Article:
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Inflamm Bowel Dis. 2017 Dec;23(12):2252-2255. doi: 10.1097/MIB.0000000000001280.

Novel ZBTB24 Mutation Associated with Immunodeficiency, Centromere Instability, and Facial Anomalies Type-2 Syndrome Identified in a Patient with Very Early Onset Inflammatory Bowel Disease.

Author information

1
*Department of Pediatrics, Division of Gastroenterology, Hepatology, and Nutrition, The Children's Hospital of Philadelphia, Philadelphia, Pennsylvania; †Department of Pediatrics, Perelman School of Medicine at the University of Pennsylvania, Philadelphia, Pennsylvania; ‡Department of Biomedical Health Informatics, The Children's Hospital of Philadelphia, Philadelphia, Pennsylvania; §Department of Pediatrics, Division of Allergy and Immunology, The Children's Hospital of Philadelphia, Philadelphia, Pennsylvania; ‖Department of Pediatrics, Division of Human Genetics, The Children's Hospital of Philadelphia, Philadelphia, Pennsylvania; ¶Department of Biostatistics and Epidemiology, Perelman School of Medicine at the University of Pennsylvania, Philadelphia, Pennsylvania; and **Department of Molecular Medicine, University of Rome Sapienza, Rome, Italy.

Abstract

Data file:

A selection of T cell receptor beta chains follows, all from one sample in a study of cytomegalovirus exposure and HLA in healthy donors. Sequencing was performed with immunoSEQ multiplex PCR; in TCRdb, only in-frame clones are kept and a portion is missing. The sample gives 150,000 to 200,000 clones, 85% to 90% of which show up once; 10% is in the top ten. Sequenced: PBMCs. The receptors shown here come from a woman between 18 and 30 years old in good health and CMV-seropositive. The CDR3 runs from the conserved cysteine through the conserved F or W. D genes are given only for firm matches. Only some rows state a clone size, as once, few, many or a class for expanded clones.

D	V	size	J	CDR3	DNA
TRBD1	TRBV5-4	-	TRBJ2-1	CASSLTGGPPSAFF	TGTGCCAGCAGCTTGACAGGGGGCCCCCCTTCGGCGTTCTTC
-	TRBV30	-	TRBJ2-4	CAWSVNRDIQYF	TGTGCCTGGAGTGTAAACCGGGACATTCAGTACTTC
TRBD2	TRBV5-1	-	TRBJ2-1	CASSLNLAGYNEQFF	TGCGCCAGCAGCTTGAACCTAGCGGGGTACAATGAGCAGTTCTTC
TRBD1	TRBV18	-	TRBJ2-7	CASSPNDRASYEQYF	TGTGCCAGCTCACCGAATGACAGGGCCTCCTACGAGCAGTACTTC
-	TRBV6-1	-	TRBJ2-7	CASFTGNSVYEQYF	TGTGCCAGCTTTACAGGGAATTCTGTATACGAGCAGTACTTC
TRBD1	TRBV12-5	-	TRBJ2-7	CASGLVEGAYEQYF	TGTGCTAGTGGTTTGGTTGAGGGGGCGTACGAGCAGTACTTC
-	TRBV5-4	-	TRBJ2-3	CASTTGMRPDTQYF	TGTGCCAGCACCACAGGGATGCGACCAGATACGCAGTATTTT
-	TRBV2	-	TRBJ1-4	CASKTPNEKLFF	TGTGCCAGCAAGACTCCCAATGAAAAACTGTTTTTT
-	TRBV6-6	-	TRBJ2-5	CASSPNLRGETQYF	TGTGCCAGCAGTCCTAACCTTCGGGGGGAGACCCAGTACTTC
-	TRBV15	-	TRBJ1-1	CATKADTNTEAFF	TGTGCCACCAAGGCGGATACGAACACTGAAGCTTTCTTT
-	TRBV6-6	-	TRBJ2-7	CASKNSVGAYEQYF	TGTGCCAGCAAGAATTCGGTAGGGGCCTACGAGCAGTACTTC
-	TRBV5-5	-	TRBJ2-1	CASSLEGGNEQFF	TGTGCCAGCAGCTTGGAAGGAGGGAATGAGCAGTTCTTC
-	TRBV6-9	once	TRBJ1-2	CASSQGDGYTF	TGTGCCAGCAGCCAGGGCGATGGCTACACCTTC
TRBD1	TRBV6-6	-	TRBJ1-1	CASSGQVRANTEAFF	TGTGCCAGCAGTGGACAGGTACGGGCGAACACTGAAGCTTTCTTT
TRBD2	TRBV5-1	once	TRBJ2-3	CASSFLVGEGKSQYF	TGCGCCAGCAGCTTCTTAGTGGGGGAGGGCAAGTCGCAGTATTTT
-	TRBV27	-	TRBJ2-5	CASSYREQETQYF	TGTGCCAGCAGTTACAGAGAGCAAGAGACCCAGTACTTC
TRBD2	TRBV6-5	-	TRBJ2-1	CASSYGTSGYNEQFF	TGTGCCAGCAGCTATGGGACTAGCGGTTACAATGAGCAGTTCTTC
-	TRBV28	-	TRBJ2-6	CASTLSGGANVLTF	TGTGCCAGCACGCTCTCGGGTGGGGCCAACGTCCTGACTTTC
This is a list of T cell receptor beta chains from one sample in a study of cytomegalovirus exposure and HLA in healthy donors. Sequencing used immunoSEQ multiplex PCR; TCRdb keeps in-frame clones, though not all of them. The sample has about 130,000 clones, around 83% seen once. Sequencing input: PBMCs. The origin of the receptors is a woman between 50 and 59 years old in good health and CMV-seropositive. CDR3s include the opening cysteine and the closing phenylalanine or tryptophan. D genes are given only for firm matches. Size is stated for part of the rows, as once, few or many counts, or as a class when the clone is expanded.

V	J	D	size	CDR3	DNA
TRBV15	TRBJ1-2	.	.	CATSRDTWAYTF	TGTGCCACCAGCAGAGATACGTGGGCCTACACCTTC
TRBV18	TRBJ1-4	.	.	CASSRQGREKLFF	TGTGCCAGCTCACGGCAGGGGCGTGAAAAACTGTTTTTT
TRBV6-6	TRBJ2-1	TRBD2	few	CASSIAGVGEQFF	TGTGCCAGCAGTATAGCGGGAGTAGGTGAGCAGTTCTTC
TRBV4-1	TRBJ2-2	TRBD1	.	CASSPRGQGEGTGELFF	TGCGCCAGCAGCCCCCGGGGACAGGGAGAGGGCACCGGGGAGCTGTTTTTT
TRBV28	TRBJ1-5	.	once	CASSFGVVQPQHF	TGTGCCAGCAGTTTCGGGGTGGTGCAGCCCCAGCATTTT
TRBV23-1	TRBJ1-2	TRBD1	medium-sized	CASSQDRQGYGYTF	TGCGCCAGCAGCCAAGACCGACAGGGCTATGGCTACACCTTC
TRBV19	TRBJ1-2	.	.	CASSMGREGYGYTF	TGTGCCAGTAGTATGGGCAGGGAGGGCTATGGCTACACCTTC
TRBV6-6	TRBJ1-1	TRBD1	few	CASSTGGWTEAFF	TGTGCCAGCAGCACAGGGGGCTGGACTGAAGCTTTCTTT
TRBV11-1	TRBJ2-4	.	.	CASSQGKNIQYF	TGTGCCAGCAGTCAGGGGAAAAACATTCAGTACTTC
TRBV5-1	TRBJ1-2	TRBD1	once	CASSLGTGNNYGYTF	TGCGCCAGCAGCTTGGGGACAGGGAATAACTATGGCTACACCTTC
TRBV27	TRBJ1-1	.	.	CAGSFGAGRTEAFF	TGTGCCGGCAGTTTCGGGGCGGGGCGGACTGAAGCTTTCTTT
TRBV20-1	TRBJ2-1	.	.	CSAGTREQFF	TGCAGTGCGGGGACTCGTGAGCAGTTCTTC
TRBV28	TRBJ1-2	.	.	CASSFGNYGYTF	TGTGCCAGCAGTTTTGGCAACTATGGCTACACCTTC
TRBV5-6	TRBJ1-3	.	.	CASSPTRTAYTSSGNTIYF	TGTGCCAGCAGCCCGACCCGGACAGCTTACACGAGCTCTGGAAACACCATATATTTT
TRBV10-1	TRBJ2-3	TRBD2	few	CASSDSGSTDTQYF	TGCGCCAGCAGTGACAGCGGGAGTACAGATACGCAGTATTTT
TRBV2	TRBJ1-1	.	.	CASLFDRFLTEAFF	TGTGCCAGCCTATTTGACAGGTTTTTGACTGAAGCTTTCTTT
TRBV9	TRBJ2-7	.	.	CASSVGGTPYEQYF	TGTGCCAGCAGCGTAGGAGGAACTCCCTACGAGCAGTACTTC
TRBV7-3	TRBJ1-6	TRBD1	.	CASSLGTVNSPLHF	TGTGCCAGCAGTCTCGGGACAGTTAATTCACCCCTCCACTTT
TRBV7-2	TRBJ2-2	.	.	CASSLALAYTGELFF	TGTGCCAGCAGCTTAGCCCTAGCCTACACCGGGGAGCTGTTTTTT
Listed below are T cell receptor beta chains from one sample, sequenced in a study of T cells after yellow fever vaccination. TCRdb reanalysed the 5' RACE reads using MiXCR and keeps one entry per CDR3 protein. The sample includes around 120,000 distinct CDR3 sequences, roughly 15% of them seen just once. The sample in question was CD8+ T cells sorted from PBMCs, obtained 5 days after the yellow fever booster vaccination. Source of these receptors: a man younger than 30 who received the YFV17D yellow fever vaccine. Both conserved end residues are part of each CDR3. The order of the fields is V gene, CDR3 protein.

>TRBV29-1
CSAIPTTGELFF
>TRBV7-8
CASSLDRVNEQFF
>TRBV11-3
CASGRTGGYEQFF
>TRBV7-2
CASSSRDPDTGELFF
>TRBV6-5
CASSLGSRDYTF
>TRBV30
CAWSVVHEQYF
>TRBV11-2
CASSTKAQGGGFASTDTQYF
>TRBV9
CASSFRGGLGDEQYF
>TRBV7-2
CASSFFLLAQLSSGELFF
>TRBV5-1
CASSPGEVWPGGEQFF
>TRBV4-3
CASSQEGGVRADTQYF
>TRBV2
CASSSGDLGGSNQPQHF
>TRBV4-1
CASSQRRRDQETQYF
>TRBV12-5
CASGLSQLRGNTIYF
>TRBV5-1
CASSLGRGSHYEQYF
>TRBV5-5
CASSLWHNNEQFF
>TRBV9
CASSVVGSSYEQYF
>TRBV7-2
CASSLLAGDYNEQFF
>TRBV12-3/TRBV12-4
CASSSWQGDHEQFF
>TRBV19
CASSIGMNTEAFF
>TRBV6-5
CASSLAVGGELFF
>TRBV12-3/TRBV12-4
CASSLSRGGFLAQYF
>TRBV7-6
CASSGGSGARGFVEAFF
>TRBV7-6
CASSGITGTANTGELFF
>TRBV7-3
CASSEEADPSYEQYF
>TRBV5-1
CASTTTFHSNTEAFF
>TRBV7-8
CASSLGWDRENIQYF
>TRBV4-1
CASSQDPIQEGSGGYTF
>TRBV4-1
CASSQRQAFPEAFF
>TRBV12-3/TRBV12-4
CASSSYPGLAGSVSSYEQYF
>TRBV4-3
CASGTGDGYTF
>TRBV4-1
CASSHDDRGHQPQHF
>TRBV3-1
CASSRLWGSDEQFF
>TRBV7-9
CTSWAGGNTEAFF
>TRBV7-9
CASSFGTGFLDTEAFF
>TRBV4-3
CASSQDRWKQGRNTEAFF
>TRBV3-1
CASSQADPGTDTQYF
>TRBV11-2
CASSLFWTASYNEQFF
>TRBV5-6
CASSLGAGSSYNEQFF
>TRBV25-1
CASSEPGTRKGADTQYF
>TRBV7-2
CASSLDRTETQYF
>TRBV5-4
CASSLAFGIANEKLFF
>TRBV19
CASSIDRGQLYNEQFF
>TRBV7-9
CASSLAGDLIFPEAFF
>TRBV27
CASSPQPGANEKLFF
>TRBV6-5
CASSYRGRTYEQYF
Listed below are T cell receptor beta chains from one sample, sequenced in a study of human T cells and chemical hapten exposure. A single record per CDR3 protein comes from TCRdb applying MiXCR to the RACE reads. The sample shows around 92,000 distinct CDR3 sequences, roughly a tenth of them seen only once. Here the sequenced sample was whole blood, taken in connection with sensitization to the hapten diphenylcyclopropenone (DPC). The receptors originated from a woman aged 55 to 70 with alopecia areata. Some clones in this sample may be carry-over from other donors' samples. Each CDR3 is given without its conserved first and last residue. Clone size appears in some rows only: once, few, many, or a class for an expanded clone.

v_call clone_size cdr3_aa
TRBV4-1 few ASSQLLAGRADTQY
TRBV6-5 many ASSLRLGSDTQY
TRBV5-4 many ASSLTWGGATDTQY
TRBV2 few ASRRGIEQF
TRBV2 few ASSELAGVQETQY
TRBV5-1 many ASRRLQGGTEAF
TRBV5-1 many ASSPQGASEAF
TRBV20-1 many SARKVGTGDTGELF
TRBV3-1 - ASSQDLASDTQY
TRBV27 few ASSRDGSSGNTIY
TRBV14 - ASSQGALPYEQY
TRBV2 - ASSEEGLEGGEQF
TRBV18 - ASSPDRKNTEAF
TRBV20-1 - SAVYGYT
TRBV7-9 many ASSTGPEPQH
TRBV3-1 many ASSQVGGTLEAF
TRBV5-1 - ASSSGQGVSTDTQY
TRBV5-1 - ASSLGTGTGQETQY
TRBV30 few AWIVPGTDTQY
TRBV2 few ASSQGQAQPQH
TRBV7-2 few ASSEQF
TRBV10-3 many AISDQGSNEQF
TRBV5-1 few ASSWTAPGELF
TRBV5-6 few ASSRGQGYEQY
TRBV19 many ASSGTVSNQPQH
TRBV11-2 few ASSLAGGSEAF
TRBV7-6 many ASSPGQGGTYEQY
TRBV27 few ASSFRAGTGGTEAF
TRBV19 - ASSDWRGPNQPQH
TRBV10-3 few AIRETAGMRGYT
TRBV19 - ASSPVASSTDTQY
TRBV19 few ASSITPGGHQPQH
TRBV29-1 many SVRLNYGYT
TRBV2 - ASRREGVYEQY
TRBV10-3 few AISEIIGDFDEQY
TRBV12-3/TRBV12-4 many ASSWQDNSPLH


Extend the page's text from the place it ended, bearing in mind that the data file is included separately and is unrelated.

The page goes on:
BACKGROUND:

Very early onset inflammatory bowel disease, diagnosed in children ≤5 years old, can be the initial presentation of some primary immunodeficiencies.

METHODS:

In this study, we describe a 17-month-old boy with recurrent infections, growth failure, facial anomalies, and inflammatory bowel disease. Immune evaluation, whole-exome sequencing, karyotyping, and methylation array were performed to evaluate the child's constellation of symptoms and examination findings.

RESULTS:

Whole-exome sequencing revealed that the child was homozygous for a novel variant in ZBTB24, the gene associated with immunodeficiency, centromere instability, and facial anomalies type-2 syndrome.

CONCLUSION:

This describes the first case of inflammatory bowel disease associated with immunodeficiency, centromere instability, and facial anomalies type-2 syndrome in a child with a novel disease-causing mutation in ZBTB24 found on whole-exome sequencing.

PMID:
29023266
PMCID:
PMC5685903
DOI:
10.1097/MIB.0000000000001280
[Indexed for MEDLINE]
Free PMC Article

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